2. Can we afford camp?

LearnVest encourages parents to divide their budget into three categories—priorities (like savings, debt, retirement), essentials (like housing, groceries, transportation) and choices (variable expenses like cable, cell phones, childcare … and camp). Your “choices” should never amount to more than 30% of your overall income, and budgeting for summer camp should come from that section of your budget. (You can read more about budget breakdowns here.)

If you didn’t save ahead of time to afford summer camp this year, look at what you spend each month and see if there is any wiggle room during the months you’d be paying for camp. One easy way to see where you could whittle the “choices” section of your budget is our My Money Center, where you can see your expenditures in folders so you know exactly how much you’re spending on what. That way you might see that cutting out a weekend trip and scaling back on video games would allow you to pay for a week of camp without feeling the pinch. Otherwise, you can look at your credit card receipts from the last few months to determine where you spend the most money.

If you don’t have the budget for camp this year, and you’d be putting the payment on a credit card, skip it. While summer camp is fun, it’s not worth going into debt over–but stay tuned for our fun and free summer activity suggestions for you and your kids!

How to Make Saving for Camp a Reality

To make camp a reality next summer, plan ahead: Figure out what program you’d like to send your child to, and how much it costs. Then set up a special savings account for camp expenditures and contribute money toward that goal starting now (you can create a folder called “Summer Camp” in the My Money Center if you want, too!). That way you’ll know exactly how much you need to save each week to be ready when it’s time to enroll.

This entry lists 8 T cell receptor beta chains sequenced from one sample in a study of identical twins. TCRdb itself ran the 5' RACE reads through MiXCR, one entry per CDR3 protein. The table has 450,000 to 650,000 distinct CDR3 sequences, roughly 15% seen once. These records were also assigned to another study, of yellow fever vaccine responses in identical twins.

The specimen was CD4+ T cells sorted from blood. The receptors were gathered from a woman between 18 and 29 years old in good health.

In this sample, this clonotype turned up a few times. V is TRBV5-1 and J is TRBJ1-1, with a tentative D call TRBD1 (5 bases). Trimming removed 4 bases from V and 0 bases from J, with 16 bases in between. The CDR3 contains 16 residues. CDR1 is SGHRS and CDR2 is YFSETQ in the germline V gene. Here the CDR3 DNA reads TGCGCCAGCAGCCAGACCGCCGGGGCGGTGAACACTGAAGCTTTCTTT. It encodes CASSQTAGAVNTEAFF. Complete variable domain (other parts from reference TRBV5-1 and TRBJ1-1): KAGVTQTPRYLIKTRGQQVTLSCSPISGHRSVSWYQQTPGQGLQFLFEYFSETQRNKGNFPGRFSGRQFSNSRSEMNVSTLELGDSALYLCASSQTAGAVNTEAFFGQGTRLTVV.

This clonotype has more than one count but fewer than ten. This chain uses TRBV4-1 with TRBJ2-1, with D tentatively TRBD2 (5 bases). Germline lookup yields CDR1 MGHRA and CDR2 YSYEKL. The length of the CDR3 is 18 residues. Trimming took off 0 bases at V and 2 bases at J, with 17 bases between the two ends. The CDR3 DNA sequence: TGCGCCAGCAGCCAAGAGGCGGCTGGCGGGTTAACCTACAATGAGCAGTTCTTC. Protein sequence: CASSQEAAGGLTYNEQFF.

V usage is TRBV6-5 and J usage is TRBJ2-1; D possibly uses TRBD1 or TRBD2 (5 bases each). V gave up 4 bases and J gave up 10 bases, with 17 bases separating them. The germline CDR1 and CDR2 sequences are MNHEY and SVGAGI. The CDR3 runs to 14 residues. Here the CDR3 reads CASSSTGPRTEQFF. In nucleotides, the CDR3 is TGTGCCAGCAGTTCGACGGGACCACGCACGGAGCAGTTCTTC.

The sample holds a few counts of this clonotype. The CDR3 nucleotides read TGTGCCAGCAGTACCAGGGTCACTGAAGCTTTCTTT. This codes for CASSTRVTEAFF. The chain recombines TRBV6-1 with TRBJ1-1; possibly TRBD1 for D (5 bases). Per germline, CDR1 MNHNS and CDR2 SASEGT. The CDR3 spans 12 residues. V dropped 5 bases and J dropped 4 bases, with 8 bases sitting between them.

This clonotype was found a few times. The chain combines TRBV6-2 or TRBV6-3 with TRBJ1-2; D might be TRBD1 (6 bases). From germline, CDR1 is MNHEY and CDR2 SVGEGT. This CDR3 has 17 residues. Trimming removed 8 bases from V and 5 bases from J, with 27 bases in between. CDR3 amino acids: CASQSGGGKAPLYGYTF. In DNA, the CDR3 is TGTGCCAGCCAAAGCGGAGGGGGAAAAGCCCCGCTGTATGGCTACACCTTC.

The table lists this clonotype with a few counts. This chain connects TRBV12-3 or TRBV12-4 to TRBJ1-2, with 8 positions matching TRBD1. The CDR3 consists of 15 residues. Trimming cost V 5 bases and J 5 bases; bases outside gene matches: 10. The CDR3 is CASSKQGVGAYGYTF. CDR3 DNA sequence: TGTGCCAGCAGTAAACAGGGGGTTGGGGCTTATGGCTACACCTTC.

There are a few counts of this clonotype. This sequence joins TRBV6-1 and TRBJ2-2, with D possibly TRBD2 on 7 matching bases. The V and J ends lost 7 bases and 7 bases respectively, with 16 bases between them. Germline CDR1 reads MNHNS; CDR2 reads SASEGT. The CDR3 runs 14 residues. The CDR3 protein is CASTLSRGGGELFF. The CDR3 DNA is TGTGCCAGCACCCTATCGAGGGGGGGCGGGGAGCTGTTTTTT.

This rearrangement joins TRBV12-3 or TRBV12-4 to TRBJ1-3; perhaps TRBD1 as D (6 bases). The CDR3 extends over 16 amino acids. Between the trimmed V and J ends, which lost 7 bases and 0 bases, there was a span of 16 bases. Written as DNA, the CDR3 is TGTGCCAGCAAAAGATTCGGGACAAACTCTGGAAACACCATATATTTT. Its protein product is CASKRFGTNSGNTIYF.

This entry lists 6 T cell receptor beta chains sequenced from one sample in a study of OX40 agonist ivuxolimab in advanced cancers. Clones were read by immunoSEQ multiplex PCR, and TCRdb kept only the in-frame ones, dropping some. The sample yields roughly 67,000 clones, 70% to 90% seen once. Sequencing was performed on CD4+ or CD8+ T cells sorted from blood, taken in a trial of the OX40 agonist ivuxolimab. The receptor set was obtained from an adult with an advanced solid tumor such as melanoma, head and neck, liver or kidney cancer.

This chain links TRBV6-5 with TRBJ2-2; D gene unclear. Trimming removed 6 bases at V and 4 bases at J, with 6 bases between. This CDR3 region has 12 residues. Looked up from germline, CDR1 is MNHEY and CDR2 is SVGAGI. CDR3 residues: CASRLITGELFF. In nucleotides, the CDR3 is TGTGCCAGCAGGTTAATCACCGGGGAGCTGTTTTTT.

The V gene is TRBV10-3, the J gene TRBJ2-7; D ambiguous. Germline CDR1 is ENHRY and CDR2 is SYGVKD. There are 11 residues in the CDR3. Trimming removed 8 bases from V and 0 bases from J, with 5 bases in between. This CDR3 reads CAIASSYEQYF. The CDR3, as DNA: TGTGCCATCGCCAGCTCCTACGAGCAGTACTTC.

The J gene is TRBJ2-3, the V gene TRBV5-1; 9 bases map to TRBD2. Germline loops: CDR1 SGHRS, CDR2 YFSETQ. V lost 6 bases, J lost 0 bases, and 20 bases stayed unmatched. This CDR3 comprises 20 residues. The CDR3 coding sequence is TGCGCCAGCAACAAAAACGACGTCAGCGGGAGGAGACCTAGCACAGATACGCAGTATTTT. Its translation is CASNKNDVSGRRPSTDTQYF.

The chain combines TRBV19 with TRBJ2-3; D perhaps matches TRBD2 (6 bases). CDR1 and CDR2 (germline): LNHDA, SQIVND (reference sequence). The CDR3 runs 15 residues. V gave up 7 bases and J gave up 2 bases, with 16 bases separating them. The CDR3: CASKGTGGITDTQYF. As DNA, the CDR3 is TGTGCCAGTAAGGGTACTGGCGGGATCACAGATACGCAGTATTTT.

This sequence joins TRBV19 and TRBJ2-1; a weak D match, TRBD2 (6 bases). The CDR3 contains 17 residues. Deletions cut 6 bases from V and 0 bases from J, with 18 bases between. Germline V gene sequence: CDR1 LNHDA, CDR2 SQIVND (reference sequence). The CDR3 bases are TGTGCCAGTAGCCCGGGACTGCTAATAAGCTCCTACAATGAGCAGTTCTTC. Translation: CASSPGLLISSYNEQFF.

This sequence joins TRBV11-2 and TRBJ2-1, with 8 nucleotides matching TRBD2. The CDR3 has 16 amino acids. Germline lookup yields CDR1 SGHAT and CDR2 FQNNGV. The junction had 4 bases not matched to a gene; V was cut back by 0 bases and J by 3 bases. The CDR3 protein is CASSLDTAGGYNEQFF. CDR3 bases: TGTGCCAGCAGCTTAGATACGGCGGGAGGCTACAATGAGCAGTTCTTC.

For more expensive specialty camps like, for example, space camp, try reserving those for older children who show a real passion for the subject matter of the camp. Bring your kids into that financial discussion, though, and let them know how much the camp costs and how much you have budgeted. If they are of working age, encourage them to work toward earning a percentage of the costs, but never ask them to delve into their savings to pay for camp.

Dr. Sileo also adds a word of caution to financially strapped parents. “If you can’t afford camp, tell your children, but do it in a way that won’t induce anxiety. Simply tell them that you don’t have the budget for it this year, and find things around town for them to do.” For example, the YMCA offers affordable activity opportunities, and provides scholarships and financial assistance when necessary. The Boys and Girls Clubs of America is another way to go, as well.

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  • Reader

    Camp is great for kids! We do full-day all summer preschool on up. It’s about $130 a week; some places charge double that. Better than the kids home and bored or wanting to watch TV.